Getting Personal

The power of theater can help heal the wounds of September 11 in New York City and beyond

During this poignant display, it struck me just how fundamentally irrelevant most modern entertainment is -- movies, television, celebrity gossip, all of it -- and how vital theater, live performance, can be. In the face of life, death, and more questions than answers, people need to get together, to comfort, to give expression to emotion. When real-life tragedy strikes, people don't rush to screens, they rush to each other.

That was the way it was in that theater. And that, in a larger sense, was what was happening in theaters all over town, and all over the nation -- especially South Florida, with its strong New York ties. The show must go on, no matter what. Going to the theater -- and the opera and dance and musicals events -- has become a political act, a statement about what it means to be civilized in the face of barbarity.

The nightcap to Val's memorial was held at Wilson's, a comfortable, clubby bistro on the Upper West Side that was a favorite of hers and Sam's. The owners generously threw open the bar, and the kitchen served up a tasty buffet, all on the house. The musicians from the memorial came by and kicked in with a long jam of soul tunes. After a couple of drinks, the Wall Streeters began to break out of their gloom; when Val's younger sister stood up and took to the dance floor, the whole Wall Street crowd let loose three weeks of grief and shock. The joint was rocking, the band was smoking. The gleam was back in Sam's eye, for the moment anyway, and that was good. Once again the power of live performance made magic, bringing us all forward from September 11, compelling us to live -- desperately, wildly -- in the here and now.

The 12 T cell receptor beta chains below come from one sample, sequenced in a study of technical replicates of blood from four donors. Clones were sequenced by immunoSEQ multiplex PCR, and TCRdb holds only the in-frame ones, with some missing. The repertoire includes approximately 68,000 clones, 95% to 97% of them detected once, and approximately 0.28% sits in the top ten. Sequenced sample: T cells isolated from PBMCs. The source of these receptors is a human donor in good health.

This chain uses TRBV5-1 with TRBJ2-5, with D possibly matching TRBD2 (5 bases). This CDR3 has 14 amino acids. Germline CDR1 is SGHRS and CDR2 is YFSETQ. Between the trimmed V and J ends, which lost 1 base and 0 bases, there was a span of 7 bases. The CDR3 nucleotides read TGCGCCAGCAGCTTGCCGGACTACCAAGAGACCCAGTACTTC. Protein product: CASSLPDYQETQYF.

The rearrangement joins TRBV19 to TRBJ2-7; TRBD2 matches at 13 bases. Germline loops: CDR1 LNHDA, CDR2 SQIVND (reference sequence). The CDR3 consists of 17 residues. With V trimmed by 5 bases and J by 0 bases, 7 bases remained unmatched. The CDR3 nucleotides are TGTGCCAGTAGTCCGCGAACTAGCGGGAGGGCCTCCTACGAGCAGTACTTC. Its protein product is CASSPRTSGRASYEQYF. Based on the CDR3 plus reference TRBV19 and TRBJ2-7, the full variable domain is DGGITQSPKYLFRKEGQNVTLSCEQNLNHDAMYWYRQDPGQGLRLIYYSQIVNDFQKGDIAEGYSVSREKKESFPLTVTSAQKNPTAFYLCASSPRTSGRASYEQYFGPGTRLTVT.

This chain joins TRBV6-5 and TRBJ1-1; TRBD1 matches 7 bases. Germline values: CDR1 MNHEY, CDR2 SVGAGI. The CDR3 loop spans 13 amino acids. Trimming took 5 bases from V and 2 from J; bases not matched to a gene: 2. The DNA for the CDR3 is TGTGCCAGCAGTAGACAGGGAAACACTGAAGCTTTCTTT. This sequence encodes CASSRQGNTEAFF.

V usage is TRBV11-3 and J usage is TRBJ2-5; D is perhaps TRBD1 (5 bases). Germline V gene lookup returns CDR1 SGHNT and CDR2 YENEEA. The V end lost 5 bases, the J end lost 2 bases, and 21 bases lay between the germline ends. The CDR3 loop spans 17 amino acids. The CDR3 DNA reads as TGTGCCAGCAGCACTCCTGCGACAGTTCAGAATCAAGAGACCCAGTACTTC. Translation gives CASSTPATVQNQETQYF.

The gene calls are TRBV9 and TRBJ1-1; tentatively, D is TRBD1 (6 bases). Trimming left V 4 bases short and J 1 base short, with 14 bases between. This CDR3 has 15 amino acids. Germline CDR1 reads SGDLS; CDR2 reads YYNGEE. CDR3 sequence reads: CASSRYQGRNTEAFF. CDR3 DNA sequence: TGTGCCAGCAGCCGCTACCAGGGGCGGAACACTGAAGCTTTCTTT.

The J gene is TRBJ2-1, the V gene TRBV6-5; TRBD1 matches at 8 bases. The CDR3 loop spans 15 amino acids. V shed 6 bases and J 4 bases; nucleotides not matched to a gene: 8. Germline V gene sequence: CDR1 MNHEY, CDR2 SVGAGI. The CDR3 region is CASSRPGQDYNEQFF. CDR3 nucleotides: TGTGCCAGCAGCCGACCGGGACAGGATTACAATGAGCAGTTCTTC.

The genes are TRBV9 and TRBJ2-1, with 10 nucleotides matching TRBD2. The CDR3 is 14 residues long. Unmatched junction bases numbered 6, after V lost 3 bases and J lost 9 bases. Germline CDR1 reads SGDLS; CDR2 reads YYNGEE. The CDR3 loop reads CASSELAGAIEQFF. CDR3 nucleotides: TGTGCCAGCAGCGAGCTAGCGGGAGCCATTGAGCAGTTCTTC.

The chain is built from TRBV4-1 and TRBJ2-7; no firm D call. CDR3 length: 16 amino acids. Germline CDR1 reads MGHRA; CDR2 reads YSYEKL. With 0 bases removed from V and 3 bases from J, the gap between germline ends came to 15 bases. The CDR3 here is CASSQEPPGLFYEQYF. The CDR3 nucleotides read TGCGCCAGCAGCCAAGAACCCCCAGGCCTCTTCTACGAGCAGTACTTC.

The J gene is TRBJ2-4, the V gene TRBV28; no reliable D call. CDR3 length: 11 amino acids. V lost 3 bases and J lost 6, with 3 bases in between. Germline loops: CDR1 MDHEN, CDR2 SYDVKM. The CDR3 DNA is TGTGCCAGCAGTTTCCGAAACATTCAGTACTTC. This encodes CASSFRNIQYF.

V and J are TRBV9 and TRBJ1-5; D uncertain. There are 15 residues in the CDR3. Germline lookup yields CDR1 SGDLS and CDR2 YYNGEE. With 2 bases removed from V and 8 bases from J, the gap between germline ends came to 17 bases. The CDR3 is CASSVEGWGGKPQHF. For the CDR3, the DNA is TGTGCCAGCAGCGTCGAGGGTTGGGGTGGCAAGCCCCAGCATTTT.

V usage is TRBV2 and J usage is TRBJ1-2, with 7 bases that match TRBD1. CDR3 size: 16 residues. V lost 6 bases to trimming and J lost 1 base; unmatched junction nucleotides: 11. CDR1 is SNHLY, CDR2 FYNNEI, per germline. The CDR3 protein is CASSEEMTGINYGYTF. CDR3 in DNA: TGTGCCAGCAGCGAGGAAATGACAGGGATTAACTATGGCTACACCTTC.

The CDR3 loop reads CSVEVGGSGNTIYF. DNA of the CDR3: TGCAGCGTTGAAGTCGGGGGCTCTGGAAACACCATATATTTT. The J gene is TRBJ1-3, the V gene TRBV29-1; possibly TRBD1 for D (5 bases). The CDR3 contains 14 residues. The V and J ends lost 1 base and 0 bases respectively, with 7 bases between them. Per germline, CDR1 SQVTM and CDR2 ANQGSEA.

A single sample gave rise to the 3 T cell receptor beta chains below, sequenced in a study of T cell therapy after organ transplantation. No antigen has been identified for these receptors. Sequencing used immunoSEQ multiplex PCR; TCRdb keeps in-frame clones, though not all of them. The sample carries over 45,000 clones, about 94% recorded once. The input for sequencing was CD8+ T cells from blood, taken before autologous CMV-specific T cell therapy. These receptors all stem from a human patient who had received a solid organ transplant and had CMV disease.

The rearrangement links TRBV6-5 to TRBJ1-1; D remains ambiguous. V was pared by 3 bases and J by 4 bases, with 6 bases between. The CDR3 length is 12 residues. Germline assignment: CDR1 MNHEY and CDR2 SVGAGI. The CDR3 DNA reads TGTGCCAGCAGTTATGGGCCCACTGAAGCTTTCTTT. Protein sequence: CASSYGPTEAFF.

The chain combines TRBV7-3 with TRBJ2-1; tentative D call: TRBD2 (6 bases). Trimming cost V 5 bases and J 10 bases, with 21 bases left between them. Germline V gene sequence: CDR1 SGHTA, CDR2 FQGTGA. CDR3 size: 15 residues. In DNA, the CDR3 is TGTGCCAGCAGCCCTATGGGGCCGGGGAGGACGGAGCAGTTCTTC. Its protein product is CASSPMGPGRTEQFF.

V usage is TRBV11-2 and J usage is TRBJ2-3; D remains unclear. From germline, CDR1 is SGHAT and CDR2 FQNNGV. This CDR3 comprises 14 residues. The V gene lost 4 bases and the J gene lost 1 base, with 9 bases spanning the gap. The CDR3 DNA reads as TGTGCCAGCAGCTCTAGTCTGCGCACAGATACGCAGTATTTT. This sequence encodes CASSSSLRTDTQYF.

Greg LaRotonda

This sweet, sad closing-night party was in full cry when I left, ready for the long trip back to South Florida, where more audiences in Palm Beach, Coral Gables, and everywhere in between will be seeking what these New Yorkers found that night: clarity, comfort, and a sense of community. As I walked out onto 79th Street, a full moon hung low over Manhattan. The streets were full of cabs cruising for fares, like fireflies in a New York July. But it was October, and a chill ran through the night air. I hailed a cab and began the journey home.

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